The Courant American Newspaper
February 10, 1898 Page 1:
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Prospective Nuptials of Two Popular Young People.
Mrs. Laura Mann Graham announces the marriage of her daughter, Cora Alexander to Mr. Nathaniel Nelson Granger.
The nuptials are to be solemnized at the first Presbyterian church on February twenty-second and will be the social event of the winter season. The bride will be given away by her brother, Mr. Will Graham. She will be gowned in a lovely costume of white silk and mouselaine de soir. Her wedding veil will be worn with a wreath of lilies of the valley.
The maid of honor, Miss Laura Graham, will wear a dainty mixture of pink and white organdie.
The attendants are: Miss Sara Granger and Mr. Joseph Calhoun, Miss Scylla Thomas and Mr. Albert Johnson, Miss Florence Milner and Mr. Paul Akin, Miss Sallie Akin and Mr. Tom Milner, Miss Ella Neel and Mr. Bradley Howard, Miss Marylu Wikle and Mr. Will Howard. Mr. John Norris is best man for the occasion.
The ushers will be Mr. John Akin, Mr. Will Young, Mr. Eugene Rowan, Mr. Will McEwen.
Mrs. W. W. Young and Mrs. G. H. Aubrey will preside at the organ. A chorus of girls robed in white will sing the wedding hymn from Lohengrin Wagner and precede the bridal party to the altar.
An elegant reception will be given the bridal party by Mrs. Graham on the evening of the 21st.
February 10, 1898 Page 5: Granger, Nathaniel N. & Graham, Cora Alexander
“Brief Local Items.”
A wedding which will be quite a society event in Cartersville will be that of Miss Cora Alexander Graham and Mr. Nathaniel Nelson Granger, which will take place Tuesday evening, February 22d. Miss Graham is a sister of Miss Laura Graham, who has visited in Dalton and is one of Cartersville’s most attractive young ladies. Miss Scylla Thomas will act as one of the bridesmaids.---Dalton Citizen.
February 24, 1898 Page 4: “Woman’s Department.”
The wedding of Miss Cora Alexander Graham and Mr. Nathaniel Nelson Granger, which was solemnized Tuesday evening in the First Presbyterian church, was the consummation of a long and romantic love affair.
The occasion was one of great brilliance, owing to the prominence of the contracting parties, and the church was filled with friends and acquaintances.
Decorations of bamboo and cedar made a pretty setting for the coterie of beautifully gowned bridesmaids, and the arch effect in the center framed a lovely picture of girlish purity and loveliness and manly strength.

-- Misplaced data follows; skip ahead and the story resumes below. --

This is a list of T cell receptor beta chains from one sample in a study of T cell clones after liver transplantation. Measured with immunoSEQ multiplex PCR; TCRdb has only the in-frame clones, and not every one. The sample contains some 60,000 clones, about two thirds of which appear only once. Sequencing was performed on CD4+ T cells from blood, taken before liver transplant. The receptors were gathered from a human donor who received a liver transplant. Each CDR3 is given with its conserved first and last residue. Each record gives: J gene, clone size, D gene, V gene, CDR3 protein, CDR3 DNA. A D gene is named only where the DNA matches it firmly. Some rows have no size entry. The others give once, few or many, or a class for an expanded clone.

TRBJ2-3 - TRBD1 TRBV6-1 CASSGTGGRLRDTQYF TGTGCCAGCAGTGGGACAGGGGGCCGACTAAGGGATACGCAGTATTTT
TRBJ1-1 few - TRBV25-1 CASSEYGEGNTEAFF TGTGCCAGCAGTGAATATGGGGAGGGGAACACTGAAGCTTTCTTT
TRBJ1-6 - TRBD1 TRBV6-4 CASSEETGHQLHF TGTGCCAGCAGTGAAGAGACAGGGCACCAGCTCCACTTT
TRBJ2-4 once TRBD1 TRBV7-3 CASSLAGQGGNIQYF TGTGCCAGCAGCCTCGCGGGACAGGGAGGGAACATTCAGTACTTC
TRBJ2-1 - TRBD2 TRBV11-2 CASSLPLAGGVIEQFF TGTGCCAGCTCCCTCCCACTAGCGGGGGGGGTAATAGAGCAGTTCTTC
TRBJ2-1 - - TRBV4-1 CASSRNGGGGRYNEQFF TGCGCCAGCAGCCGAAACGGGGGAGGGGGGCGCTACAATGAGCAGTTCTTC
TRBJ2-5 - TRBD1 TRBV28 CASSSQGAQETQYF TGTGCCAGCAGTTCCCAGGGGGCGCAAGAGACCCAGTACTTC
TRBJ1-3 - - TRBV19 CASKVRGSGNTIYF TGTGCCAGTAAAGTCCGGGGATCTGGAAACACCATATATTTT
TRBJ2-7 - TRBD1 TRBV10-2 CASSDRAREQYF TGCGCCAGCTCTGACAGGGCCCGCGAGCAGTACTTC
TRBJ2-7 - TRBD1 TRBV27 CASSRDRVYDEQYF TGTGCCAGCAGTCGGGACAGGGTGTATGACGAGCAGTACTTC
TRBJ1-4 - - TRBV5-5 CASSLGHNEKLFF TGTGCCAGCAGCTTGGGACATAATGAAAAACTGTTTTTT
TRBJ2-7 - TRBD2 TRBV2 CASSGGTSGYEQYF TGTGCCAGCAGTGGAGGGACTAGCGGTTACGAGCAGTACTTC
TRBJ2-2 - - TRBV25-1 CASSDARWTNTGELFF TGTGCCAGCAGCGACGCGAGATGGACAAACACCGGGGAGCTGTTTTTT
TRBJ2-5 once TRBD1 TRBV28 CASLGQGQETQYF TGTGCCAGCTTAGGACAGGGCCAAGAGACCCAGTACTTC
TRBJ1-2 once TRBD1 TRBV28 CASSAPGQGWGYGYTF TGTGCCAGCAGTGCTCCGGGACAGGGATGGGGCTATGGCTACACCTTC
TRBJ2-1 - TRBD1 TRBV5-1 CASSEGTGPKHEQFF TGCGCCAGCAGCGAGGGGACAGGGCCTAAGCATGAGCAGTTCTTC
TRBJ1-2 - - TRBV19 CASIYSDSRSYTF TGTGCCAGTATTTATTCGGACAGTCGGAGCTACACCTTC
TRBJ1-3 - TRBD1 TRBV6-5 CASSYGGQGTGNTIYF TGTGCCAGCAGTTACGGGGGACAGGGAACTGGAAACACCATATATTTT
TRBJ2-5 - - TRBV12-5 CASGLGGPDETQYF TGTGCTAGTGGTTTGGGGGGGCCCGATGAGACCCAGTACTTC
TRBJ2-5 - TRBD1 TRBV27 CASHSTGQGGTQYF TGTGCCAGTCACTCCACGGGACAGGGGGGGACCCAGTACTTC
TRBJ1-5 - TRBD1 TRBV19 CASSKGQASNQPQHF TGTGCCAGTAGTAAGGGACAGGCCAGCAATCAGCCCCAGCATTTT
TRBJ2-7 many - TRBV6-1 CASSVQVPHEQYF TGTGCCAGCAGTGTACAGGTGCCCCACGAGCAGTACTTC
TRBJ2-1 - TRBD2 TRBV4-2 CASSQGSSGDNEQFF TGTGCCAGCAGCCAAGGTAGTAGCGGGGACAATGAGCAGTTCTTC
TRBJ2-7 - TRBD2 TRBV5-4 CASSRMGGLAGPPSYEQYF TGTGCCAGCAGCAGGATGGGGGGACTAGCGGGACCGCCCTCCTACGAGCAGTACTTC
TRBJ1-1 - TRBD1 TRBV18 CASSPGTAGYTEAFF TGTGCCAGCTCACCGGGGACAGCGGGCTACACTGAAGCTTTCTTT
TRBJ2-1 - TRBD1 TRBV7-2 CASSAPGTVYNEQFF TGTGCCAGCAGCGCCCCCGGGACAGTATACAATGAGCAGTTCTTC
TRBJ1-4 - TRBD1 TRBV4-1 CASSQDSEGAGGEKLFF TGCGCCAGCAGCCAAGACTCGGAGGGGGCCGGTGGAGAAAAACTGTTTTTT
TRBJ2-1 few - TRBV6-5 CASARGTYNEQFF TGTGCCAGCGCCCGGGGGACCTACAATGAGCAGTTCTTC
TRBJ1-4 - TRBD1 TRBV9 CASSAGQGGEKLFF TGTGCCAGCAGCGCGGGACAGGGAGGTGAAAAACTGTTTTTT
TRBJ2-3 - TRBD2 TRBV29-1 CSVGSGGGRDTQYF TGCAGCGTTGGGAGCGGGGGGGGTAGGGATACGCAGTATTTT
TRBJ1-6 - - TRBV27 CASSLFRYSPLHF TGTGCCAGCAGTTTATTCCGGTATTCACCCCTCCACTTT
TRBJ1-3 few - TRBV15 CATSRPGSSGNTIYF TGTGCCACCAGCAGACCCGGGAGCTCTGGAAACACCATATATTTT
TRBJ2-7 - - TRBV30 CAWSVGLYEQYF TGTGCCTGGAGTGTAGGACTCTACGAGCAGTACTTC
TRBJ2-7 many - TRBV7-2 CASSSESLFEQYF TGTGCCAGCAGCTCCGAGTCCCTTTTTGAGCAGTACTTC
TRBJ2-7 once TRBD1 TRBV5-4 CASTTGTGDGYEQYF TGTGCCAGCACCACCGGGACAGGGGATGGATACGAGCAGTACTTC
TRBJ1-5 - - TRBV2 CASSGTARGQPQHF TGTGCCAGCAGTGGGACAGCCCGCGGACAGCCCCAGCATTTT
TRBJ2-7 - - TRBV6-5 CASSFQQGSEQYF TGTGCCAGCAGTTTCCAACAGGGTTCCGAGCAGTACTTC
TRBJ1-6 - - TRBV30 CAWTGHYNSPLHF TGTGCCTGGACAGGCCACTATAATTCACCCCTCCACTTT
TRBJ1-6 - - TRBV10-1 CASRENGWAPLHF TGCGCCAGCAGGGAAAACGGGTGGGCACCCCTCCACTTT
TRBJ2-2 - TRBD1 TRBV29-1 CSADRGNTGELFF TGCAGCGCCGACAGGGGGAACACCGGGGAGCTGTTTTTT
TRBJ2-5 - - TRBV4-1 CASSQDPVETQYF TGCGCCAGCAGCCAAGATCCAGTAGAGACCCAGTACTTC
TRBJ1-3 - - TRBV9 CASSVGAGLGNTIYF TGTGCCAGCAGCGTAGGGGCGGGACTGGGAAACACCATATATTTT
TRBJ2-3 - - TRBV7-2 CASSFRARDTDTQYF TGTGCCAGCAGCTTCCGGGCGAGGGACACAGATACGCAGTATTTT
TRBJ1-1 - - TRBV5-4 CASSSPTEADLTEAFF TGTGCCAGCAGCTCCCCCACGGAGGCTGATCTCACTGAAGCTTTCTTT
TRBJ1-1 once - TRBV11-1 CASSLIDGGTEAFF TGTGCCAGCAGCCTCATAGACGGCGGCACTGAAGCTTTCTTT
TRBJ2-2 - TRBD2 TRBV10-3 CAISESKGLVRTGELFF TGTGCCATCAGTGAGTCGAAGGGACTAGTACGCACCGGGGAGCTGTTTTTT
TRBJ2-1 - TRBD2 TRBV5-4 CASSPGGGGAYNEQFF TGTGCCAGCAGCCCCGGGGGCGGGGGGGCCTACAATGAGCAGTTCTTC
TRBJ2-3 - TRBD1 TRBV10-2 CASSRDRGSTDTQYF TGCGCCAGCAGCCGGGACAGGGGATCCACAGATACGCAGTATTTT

Promptly at eight o’clock, to the ever beautiful strains of the wedding march rendered by Mrs. Will Young, the ushers, Messrs. John W. Akin, Will W. Young, W. H. Best and Will McEwen, entered the church and proceeded down the right and left aisles to the altar. Following the ushers came the six groomsmen in pairs down the left aisle, forming a semi-circle behind the central arch. After these had taken their places the thrilling melody of Lohengrin’s bridal chorus, sung by a choir of voices, floated through the sacred edifice and twelve young girls arrayed in dainty white gowns entered, and as they proceeded singing down the right aisle scattered roses in the path of the bride and her maids.
The bridesmaids followed singly, the pink and white costumes alternating and each one carrying bunches of pink and white roses. Passing under the arch they joined the awaiting groomsmen and completed the semi-circle. The maid of honor, Miss Laura Graham, was attired in a combination of pink and white and carried pink roses.
The groom entered with his best man, Mr. John T. Norris, Jr., and joined the bride at the altar.
Miss Graham looked very handsome and stately in her bridal gown of heavy white silk with chiffon trimmings. The veil was caught gracefully with a wreath of orange blossoms and she carried an armful of bride roses.
She was given away by her brother, Mr. Will Graham.
The ceremony was performed by Rev. J. S. Hillhouse, of Vicksburg, Miss., assisted by Rev. W. F. Hollingsworth.
The bridesmaids were gowned in pink and white organdies; Miss Ella Neel, Miss S. M. Akin and Miss Estelle Calhoun wearing pink; Miss Mary L. Wikle, Miss Sarah Granger and Miss Florence Milner in white. Miss Granger, the first bridesmaid, was particularly handsome in her quaint organdy gown, with the long Marie Antoinette fischu.
The groomsmen were: Mr. Albert Johnson, Mr. Paul F, Akin, Mr. Thomas Milner, Mr. Will Howard, Mr. Joseph Calhoun, Mr. Will Howard.
Mrs. Granger, as Miss Cora Graham, has been admired and loved from childhood by everyone with whom she came in contact, but only those who knew her best could fully appreciate all those characteristics which make a “noble woman, nobly planned,” and which she possessed in abundance. It is a source of pleasure to her many friends that a change of name does not mean a change of home for she would be greatly missed.
We almost claim Mr. Granger as a home boy, as he lived here a portion of his boyhood, and returned a year ago to make his home in Cartersville. He is a partner in the Granger Mining company, and is a young man respected by the older men, for his energy and business ability; and universally popular with all who know him.
A thousand good wishes are showered upon Mr. and Mrs. Granger on this auspicious occasion by hosts of friends. They will reside near Carterville, at the Wheeler Mines for the present.
Mr. and Mrs. A. O. Granger entertained the bridal party very delightfully at “Overlook” after the wedding.
The reception given by Miss Cora Graham Monday evening was an occasion greatly enjoyed by all the guests. It was intended more as an informal assembling of the young people with whom she had been so closely identified as a young lady and the jolly crowd present evinced in every way their appreciation of their hostess and pleasure at the compliment conferred upon them.
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